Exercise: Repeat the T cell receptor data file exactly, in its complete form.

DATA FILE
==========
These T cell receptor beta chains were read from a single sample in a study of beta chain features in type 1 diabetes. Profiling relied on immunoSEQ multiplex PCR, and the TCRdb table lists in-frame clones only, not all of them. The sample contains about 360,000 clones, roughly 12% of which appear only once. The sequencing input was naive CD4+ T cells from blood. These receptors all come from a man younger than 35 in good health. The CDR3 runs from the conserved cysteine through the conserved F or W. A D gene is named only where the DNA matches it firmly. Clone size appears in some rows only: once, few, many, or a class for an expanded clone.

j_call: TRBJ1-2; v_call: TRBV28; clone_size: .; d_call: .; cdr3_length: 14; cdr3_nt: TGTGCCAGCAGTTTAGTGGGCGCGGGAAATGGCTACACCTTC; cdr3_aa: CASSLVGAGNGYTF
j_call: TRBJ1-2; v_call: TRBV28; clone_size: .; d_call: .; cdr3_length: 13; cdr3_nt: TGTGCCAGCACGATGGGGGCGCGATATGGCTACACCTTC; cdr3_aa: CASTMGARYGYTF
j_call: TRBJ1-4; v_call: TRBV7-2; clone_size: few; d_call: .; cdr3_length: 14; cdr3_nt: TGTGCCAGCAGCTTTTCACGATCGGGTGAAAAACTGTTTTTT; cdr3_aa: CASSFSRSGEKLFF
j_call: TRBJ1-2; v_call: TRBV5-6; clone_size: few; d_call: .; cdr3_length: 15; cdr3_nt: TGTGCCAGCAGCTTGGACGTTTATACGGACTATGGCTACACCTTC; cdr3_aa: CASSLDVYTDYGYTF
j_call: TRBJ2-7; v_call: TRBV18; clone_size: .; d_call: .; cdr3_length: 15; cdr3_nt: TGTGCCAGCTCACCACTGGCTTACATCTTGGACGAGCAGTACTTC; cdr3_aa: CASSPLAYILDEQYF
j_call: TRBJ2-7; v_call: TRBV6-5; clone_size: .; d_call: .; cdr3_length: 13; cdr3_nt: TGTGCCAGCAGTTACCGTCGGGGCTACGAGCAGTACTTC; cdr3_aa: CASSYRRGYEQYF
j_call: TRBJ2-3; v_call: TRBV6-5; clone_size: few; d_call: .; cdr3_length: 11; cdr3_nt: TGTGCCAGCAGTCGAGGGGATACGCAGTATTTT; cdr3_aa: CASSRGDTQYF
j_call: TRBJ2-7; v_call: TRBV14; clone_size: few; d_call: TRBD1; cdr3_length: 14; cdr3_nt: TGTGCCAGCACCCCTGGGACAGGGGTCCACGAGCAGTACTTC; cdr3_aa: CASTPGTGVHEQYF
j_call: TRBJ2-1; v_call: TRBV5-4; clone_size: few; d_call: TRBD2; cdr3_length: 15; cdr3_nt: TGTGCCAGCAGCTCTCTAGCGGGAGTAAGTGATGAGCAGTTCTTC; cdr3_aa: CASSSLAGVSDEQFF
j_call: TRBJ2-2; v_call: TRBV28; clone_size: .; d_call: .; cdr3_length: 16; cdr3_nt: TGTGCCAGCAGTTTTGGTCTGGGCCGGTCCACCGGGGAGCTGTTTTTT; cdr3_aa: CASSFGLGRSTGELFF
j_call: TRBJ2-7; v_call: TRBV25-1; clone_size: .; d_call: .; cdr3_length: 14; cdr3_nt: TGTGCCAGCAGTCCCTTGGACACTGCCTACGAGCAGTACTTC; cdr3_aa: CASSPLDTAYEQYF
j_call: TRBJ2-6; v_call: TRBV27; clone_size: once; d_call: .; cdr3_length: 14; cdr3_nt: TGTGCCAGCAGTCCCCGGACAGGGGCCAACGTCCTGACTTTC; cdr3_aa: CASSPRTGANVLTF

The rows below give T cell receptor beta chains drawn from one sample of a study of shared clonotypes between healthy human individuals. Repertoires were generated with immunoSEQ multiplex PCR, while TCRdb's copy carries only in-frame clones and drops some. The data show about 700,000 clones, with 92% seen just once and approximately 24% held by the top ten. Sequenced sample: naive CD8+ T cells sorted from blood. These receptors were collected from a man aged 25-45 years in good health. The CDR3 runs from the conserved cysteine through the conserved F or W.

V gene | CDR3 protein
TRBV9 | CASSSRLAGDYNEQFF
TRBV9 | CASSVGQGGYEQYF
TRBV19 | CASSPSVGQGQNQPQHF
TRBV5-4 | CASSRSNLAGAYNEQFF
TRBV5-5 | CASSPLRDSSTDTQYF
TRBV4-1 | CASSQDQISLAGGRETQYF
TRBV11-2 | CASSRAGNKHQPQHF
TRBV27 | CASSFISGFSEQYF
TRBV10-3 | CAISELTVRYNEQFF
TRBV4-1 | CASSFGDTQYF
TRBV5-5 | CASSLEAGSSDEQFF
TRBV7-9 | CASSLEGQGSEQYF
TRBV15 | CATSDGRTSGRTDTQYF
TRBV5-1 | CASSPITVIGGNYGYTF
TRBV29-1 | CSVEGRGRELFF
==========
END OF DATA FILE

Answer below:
These T cell receptor beta chains were read from a single sample in a study of beta chain features in type 1 diabetes. Profiling relied on immunoSEQ multiplex PCR, and the TCRdb table lists in-frame clones only, not all of them. The sample contains about 360,000 clones, roughly 12% of which appear only once. The sequencing input was naive CD4+ T cells from blood. These receptors all come from a man younger than 35 in good health. The CDR3 runs from the conserved cysteine through the conserved F or W. A D gene is named only where the DNA matches it firmly. Clone size appears in some rows only: once, few, many, or a class for an expanded clone.

j_call: TRBJ1-2; v_call: TRBV28; clone_size: .; d_call: .; cdr3_length: 14; cdr3_nt: TGTGCCAGCAGTTTAGTGGGCGCGGGAAATGGCTACACCTTC; cdr3_aa: CASSLVGAGNGYTF
j_call: TRBJ1-2; v_call: TRBV28; clone_size: .; d_call: .; cdr3_length: 13; cdr3_nt: TGTGCCAGCACGATGGGGGCGCGATATGGCTACACCTTC; cdr3_aa: CASTMGARYGYTF
j_call: TRBJ1-4; v_call: TRBV7-2; clone_size: few; d_call: .; cdr3_length: 14; cdr3_nt: TGTGCCAGCAGCTTTTCACGATCGGGTGAAAAACTGTTTTTT; cdr3_aa: CASSFSRSGEKLFF
j_call: TRBJ1-2; v_call: TRBV5-6; clone_size: few; d_call: .; cdr3_length: 15; cdr3_nt: TGTGCCAGCAGCTTGGACGTTTATACGGACTATGGCTACACCTTC; cdr3_aa: CASSLDVYTDYGYTF
j_call: TRBJ2-7; v_call: TRBV18; clone_size: .; d_call: .; cdr3_length: 15; cdr3_nt: TGTGCCAGCTCACCACTGGCTTACATCTTGGACGAGCAGTACTTC; cdr3_aa: CASSPLAYILDEQYF
j_call: TRBJ2-7; v_call: TRBV6-5; clone_size: .; d_call: .; cdr3_length: 13; cdr3_nt: TGTGCCAGCAGTTACCGTCGGGGCTACGAGCAGTACTTC; cdr3_aa: CASSYRRGYEQYF
j_call: TRBJ2-3; v_call: TRBV6-5; clone_size: few; d_call: .; cdr3_length: 11; cdr3_nt: TGTGCCAGCAGTCGAGGGGATACGCAGTATTTT; cdr3_aa: CASSRGDTQYF
j_call: TRBJ2-7; v_call: TRBV14; clone_size: few; d_call: TRBD1; cdr3_length: 14; cdr3_nt: TGTGCCAGCACCCCTGGGACAGGGGTCCACGAGCAGTACTTC; cdr3_aa: CASTPGTGVHEQYF
j_call: TRBJ2-1; v_call: TRBV5-4; clone_size: few; d_call: TRBD2; cdr3_length: 15; cdr3_nt: TGTGCCAGCAGCTCTCTAGCGGGAGTAAGTGATGAGCAGTTCTTC; cdr3_aa: CASSSLAGVSDEQFF
j_call: TRBJ2-2; v_call: TRBV28; clone_size: .; d_call: .; cdr3_length: 16; cdr3_nt: TGTGCCAGCAGTTTTGGTCTGGGCCGGTCCACCGGGGAGCTGTTTTTT; cdr3_aa: CASSFGLGRSTGELFF
j_call: TRBJ2-7; v_call: TRBV25-1; clone_size: .; d_call: .; cdr3_length: 14; cdr3_nt: TGTGCCAGCAGTCCCTTGGACACTGCCTACGAGCAGTACTTC; cdr3_aa: CASSPLDTAYEQYF
j_call: TRBJ2-6; v_call: TRBV27; clone_size: once; d_call: .; cdr3_length: 14; cdr3_nt: TGTGCCAGCAGTCCCCGGACAGGGGCCAACGTCCTGACTTTC; cdr3_aa: CASSPRTGANVLTF

The rows below give T cell receptor beta chains drawn from one sample of a study of shared clonotypes between healthy human individuals. Repertoires were generated with immunoSEQ multiplex PCR, while TCRdb's copy carries only in-frame clones and drops some. The data show about 700,000 clones, with 92% seen just once and approximately 24% held by the top ten. Sequenced sample: naive CD8+ T cells sorted from blood. These receptors were collected from a man aged 25-45 years in good health. The CDR3 runs from the conserved cysteine through the conserved F or W.

V gene | CDR3 protein
TRBV9 | CASSSRLAGDYNEQFF
TRBV9 | CASSVGQGGYEQYF
TRBV19 | CASSPSVGQGQNQPQHF
TRBV5-4 | CASSRSNLAGAYNEQFF
TRBV5-5 | CASSPLRDSSTDTQYF
TRBV4-1 | CASSQDQISLAGGRETQYF
TRBV11-2 | CASSRAGNKHQPQHF
TRBV27 | CASSFISGFSEQYF
TRBV10-3 | CAISELTVRYNEQFF
TRBV4-1 | CASSFGDTQYF
TRBV5-5 | CASSLEAGSSDEQFF
TRBV7-9 | CASSLEGQGSEQYF
TRBV15 | CATSDGRTSGRTDTQYF
TRBV5-1 | CASSPITVIGGNYGYTF
TRBV29-1 | CSVEGRGRELFF